Disturbing Southern California Serial Killings Trial Comes to a Close

The serial killings over a decade began with an attack on a Saddleback College student

What to Know

  • Andrew Urdiales was convicted in Illinois for the murders of three women
  • He was arrested in 1996 after he was pulled over with a revolver in the car that was connected to the shooting deaths
  • After trials in the Illinois cases, he was extradited to California in 2011 to face charges in the deaths of five women

Closing arguments began Monday in the trial of a man accused in the deaths of five women in three Southern California counties, including a college student who was attacked in a campus parking lot.

Andrew Urdiales, 53, was already convicted in an Illinois triple-murder case that put him on the radar of investigators in the Southern California serial killings. Urdiales was arrested in 1997 on suspicion of killing an Orange County woman when he was a Marine at Camp Pendleton. He also is accused of killing four other women, in Riverside and San Diego counties, when he was stationed at Twenty-Nine Palms. 

The Illinois slayings for which he was convicted occurred after he left the military.

Prosecutors were expected to present their closing argument Monday. Defense attorneys will likely make their case on Tuesday.

The California serial killings from 1986 to 1995 began with an attack on a Saddleback College student, according to investigators. The body of Robbin Brandley was found in a school parking lot, stabbed 41 times. She had been working earlier than night as an usher at a campus event.

"I have so many beautiful memories of Robbin and for many years the horribleness of how she died crept into my life and everybody who loved her," Maria Forrest, the victim's friend, said.

The case went cold for years, during which the bodies of several women with ties to prostitution were found in remote and secluded parts of Riverside and San Diego counties. A break came in 1996 when Chicago police investigating the deaths of three women in Illinois learned that a man later identified as Urdiales had been pulled over with a revolver in his car in Indiana.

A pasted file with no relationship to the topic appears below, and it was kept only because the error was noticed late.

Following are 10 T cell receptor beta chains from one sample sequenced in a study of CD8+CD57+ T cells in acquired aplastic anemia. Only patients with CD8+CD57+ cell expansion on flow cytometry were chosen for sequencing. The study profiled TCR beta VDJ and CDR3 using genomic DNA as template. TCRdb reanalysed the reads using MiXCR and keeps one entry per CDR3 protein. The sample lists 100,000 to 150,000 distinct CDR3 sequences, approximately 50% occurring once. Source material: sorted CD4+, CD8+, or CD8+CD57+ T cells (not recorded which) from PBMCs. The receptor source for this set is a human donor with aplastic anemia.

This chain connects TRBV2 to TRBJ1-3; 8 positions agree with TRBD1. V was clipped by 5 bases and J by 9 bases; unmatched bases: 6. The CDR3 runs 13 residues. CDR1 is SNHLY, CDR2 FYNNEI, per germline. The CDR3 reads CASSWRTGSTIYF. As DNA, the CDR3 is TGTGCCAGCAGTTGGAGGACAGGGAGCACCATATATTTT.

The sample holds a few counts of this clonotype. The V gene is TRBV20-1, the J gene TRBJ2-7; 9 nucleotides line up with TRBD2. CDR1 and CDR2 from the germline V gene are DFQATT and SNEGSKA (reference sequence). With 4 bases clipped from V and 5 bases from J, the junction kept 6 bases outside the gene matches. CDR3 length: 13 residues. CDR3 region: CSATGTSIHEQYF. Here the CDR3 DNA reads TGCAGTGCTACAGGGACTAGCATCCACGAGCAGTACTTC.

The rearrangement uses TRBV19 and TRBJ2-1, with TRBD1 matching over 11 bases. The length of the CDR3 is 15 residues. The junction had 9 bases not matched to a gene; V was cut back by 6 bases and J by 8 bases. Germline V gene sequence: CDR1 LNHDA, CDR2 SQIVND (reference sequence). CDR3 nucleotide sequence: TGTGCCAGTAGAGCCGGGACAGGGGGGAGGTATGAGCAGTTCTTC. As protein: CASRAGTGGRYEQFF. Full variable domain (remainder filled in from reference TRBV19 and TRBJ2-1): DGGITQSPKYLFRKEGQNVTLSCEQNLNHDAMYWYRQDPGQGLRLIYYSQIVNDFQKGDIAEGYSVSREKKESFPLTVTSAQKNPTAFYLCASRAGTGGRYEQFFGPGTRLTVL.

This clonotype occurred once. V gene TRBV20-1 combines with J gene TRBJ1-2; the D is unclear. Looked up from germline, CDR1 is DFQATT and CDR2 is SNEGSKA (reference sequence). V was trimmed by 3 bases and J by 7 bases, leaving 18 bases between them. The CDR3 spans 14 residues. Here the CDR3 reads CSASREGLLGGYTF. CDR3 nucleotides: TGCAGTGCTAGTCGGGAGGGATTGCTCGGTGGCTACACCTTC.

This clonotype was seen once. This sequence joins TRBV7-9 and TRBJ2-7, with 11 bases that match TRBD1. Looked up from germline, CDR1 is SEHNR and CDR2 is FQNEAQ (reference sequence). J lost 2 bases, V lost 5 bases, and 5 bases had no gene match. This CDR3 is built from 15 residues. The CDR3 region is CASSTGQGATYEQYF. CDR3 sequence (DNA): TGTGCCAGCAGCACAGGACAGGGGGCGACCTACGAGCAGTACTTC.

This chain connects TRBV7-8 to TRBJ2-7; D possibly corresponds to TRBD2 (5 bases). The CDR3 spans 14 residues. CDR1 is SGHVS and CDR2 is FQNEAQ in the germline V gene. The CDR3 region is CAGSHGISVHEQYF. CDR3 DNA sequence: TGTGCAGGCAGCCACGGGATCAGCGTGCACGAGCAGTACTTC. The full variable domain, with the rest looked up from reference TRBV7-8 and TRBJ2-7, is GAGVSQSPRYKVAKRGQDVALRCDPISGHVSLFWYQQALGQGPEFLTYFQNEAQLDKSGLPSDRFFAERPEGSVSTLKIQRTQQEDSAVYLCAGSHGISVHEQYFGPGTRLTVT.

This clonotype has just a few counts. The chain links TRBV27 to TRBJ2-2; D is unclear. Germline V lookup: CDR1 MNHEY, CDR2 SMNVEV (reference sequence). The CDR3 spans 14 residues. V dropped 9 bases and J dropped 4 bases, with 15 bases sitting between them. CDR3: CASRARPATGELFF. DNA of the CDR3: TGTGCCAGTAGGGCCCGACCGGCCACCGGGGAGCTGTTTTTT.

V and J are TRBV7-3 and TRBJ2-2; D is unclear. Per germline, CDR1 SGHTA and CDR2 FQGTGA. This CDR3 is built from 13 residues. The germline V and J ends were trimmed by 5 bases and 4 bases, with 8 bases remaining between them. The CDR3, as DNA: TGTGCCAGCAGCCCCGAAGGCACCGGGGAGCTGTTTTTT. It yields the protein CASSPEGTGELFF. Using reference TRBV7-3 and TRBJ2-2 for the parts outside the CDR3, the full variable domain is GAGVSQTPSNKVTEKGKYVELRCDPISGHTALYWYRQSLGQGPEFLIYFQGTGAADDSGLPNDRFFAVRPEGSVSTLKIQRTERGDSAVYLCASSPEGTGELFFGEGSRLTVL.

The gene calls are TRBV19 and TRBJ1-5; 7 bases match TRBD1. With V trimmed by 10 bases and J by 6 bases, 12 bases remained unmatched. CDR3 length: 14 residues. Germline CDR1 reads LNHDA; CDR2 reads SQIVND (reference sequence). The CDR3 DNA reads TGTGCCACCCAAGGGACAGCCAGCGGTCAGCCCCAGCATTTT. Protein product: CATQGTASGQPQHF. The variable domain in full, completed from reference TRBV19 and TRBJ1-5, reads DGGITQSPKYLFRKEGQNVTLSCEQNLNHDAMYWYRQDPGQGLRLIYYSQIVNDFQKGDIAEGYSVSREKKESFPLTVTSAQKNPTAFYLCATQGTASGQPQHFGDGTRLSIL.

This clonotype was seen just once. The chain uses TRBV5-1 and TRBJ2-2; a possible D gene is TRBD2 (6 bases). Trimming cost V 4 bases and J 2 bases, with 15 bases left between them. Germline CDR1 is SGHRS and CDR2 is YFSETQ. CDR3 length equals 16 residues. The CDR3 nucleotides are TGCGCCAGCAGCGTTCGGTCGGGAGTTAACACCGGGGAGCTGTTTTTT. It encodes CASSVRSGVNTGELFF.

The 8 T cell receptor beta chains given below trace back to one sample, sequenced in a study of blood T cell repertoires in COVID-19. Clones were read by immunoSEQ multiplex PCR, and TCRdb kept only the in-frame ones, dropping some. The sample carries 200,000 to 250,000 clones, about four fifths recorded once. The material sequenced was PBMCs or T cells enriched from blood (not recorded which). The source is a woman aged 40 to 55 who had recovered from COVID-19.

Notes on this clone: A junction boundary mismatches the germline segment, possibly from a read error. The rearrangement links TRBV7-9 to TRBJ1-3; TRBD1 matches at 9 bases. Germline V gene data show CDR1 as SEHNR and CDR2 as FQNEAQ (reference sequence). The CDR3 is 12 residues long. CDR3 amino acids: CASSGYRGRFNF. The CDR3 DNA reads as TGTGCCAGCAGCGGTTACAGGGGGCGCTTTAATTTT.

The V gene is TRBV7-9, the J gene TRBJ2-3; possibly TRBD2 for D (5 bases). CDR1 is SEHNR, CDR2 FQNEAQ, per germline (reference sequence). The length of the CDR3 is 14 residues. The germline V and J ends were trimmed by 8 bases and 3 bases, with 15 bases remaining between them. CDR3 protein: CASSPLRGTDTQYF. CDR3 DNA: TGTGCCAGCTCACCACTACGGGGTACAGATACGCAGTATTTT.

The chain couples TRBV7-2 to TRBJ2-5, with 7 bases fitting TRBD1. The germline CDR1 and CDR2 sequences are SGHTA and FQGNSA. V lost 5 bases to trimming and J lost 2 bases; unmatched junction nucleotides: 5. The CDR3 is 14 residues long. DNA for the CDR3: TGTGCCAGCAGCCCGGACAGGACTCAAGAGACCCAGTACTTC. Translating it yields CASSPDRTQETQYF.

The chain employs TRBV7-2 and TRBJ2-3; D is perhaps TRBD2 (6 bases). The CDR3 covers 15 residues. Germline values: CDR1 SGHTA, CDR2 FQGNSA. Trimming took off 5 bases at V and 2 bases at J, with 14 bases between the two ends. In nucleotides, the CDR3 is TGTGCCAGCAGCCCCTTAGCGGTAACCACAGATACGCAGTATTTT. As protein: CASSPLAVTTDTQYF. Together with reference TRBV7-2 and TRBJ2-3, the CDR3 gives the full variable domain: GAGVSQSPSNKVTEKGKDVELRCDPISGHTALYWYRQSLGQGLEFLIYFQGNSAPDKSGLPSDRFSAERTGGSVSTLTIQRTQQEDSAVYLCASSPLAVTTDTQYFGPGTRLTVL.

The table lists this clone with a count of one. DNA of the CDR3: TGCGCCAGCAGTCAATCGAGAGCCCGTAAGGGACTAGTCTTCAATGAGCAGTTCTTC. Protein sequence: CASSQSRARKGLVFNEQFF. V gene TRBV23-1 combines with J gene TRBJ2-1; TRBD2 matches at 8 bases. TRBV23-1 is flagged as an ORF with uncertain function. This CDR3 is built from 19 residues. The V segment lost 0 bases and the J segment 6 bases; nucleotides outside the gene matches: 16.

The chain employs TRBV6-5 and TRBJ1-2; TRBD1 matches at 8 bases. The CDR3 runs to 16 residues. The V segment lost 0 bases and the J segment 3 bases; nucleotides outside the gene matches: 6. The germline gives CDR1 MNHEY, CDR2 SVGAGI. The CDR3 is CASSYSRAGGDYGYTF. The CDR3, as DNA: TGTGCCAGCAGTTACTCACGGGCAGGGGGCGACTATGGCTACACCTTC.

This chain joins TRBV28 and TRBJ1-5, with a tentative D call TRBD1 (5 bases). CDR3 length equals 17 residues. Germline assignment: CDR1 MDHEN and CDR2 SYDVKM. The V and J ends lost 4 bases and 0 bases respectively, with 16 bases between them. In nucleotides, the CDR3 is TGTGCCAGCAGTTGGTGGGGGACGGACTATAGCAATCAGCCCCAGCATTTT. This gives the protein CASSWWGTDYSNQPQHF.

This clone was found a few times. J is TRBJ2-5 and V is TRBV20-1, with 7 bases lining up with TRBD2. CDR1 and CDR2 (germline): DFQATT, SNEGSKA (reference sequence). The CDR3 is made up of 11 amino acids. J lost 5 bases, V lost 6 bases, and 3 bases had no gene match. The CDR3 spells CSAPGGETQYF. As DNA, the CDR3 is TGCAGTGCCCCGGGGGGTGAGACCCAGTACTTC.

That revolver was matched to bullets found in the bodies of the three victims in Illinois.

It was Urdiales who then told Chicago detectives that they also might want to ask him about people in California, Orange County prosecutors said in opening statements. He subsequently spoke with Orange County investigators, and he was charged in 1997 in connection with the California slayings.

Authorities say in that 19997 confession, he gave them graphic details of a case only the killer would know, shocking family and friends. Authorities said he recounted Brandley wore, how she dropped her keys, and even the color of her purse.

"Usually memory starts fading after a couple years and you move on. That's not happening yet and I hope it doesn't happen at all," Brandely's father, Jack Reilley said. 

Urdiales was extradited to California following trials in Illinois.

Defense attorneys have argued that Urdiales suffered from a difficult childhood and was born with brain damage due to Fetal Alcohol Spectrum Disorder. He confessed to police, but defense attorneys said he seem disassociated from the crimes.

To this day, Brandley's father said he isn't convinced Urdiales acted alone. He believes his daughter would have run if she was confronted by a stranger.

Defense attorneys will give their closing arguments Tuesday.

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